Anime Review: Nekomonogatari White (DVD)

6 mins read

Review by Matt S.

I must be a sucker for punishment. Immediately after finishing with Bakemonogatari (at least to a level where I feel like I understand it enough to move on), I leap into another anime adaptation of Nisio Isin’s Monogatari series of light novels.

Not that I actually mind. This series is difficult, but great.

Nekomonogatari White is the third anime adaptation of Isin’s work (we’ll leave Nisemonogatari for another day), but chronologically it comes before Bekemonogatari. In this story arc Tsubasa Hanekawa takes the lead role after she becomes possessed with the spirit of a great white cat who then attacks random people on the street. It’s a vague rewordking of the warewolf mythology, essentially, with Hanekawa being left unaware of what happens when she’s in “cat form,” and her cat persona behaving quite self-destructively. Other characters from the series are involved in this story arc, but it is without a doubt this “haunting” that is the most fascinating part of the anime, and it’s worth noting that this series is only five episodes long, so there’s only so much raw narrative that can be expected of it. That being said the directors and writers do cover off a lot of material in those 120 or so minutes.

Nekomonogatari is very much like the original Bakemonogatari in that it’s dense. Dialogue is delivered at machine gun pace, and it is filled with puns and cultural references that are easy to miss on a first or second viewiewing. The only way to really appreciate the strength of Nokomonogatari’s narrative is to be prepared to pause, rewind and rewatch sections a few times in order to allow their greater meaning to really register.

It’s worth the effort to understand Nekomonogatari. As with Bakemonogatari, the dialogue alternates between being profound, deeply funny and even, at times, erotic. For all its wordiness, not a word is wasted as the story (which is primarially relayed through dialogue) explores some very complex ideas. It’s deftly written with an almost lyrical quality and while I haven’t read Isin’s books, I can only imagine how interesting the full vision should be, uncompromised by the need to squish everything into a handful of short TV episodes. It’s sad to know that some of the word play and humour simply would not be able to be translated thanks to differences between the Japanese language and culture and the west, but the translation work is unparalleled nonetheless.

Nekomonogatari White isn’t free of content that will potentially offend, as with its predecessor or sequel (depending on how you see Bakemonogatari). The is plenty of “fanservice” for instance, with extended shower sequences, and Hanekawa’s “cat form” is presented in a more-than-slighlty sensual manner. But I put fanservice in inverted commas because to me “fanservice” implies out of context sexualisation thrown in to “reward” a certain kind of fan for their continued support of a series. Exploitation, in other words.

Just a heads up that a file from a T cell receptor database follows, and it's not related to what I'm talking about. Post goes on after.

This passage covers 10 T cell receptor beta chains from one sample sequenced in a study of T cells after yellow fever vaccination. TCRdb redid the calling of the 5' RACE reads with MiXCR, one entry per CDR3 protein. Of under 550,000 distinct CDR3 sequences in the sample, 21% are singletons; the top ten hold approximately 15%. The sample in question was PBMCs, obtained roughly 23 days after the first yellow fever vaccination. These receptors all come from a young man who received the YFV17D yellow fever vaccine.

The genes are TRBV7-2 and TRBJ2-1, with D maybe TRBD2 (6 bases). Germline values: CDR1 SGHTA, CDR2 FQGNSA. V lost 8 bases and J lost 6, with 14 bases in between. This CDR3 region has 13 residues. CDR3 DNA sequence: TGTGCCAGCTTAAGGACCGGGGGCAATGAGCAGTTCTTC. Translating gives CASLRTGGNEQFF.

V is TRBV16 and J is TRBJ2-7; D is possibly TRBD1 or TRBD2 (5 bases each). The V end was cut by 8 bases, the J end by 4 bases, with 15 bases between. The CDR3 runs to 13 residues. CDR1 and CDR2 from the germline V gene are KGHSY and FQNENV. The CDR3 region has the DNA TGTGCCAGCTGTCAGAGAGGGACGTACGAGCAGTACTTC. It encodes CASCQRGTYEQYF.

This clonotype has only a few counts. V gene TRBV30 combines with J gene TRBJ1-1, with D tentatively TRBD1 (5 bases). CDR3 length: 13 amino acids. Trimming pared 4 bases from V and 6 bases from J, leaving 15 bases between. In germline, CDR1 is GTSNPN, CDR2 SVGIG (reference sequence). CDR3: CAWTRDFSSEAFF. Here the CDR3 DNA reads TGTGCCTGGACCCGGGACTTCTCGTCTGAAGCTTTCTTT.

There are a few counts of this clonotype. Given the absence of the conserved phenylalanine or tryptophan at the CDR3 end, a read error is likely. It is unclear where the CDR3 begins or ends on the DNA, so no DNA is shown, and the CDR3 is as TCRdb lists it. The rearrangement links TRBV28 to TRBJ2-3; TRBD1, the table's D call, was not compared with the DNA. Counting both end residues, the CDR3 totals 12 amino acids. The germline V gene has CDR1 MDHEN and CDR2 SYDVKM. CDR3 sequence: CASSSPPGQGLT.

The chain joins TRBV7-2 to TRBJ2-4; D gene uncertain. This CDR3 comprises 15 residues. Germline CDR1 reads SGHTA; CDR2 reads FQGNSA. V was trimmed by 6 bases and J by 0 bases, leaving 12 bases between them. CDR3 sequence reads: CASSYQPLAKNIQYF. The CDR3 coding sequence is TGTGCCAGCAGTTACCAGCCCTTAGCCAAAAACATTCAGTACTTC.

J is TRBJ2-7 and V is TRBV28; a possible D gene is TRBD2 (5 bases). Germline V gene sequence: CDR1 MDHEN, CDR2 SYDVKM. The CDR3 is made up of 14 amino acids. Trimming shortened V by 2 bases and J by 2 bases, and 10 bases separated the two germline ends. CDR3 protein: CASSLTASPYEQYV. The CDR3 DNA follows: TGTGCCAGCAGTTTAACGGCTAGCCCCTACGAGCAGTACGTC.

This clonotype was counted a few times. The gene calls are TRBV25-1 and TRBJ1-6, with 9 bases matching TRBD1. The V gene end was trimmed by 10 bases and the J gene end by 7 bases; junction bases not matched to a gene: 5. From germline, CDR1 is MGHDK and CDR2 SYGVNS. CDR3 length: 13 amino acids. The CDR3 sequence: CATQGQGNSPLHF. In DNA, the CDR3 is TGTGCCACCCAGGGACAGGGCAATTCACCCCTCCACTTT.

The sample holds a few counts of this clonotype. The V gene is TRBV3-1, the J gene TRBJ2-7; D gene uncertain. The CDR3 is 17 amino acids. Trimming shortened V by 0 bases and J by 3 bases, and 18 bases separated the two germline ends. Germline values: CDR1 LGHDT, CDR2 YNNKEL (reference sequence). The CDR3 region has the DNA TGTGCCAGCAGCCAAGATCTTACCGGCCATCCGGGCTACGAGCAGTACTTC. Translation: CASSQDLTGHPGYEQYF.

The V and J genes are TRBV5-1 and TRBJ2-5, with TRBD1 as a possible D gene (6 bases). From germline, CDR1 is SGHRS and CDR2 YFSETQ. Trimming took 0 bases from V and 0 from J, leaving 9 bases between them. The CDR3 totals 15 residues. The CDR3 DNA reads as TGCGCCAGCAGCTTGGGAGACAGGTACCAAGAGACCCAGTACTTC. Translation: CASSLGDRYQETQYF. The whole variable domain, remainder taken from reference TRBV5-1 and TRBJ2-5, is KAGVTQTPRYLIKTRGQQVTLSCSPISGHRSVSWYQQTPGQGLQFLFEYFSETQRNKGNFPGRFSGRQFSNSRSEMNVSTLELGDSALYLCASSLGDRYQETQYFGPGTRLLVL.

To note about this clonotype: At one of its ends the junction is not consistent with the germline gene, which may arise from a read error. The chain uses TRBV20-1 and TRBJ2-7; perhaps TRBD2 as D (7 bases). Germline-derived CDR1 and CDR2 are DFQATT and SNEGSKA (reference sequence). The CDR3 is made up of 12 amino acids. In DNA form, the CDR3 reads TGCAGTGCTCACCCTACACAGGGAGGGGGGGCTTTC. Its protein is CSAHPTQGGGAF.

But the “fanservice” in Neokmonogatari White has a point. It’s contextualised within the narrative as part of the anime’s exploration of its character roles and archtypes. When it’s used for comic effect it’s always accompanied with a sharp irony. And, most critically, it never disempowers the female characters. Isin’s women are always the stronger and more interesting half of his stories, and so I see the eroticism that is either visualised or pops up in some of Nekomonogatari’s dialogue as being perfectly appropriate to the story that’s being told.

It’s quite amusing, really, that a story about a girl that turns into a cat could be so mature, but that’s Nekomonogatari. As with Bakemonogatari, the art style within the series’ five episodes are unparalleled, with environments and an energetic editing style that makes the scenery part of the storytelling. Heavy use of surrealist visual motifs also helps to give the anime a vibrant visual impact.

Sadly, the DVD package is a disappointment – especially considering Bakemonogatari game with deluxe hardcover booklets. The DVD cases are the cheap kind that film pirates stick their discs in when selling them at street stalls. The extras are thin indeed. The quality of the transfer on DVD is exceptional, at least.

Anyone who enjoyed Bakemonogatari owes it to themselves to buy into its “sequels”, including Nekomongatari White. This is one of those rare examples of a series where it doesn’t really lose steam after a great start.

– Matt S. 
Find me on Twitter: @digitallydownld

This DVD can be purchased from Hanabee in Australia

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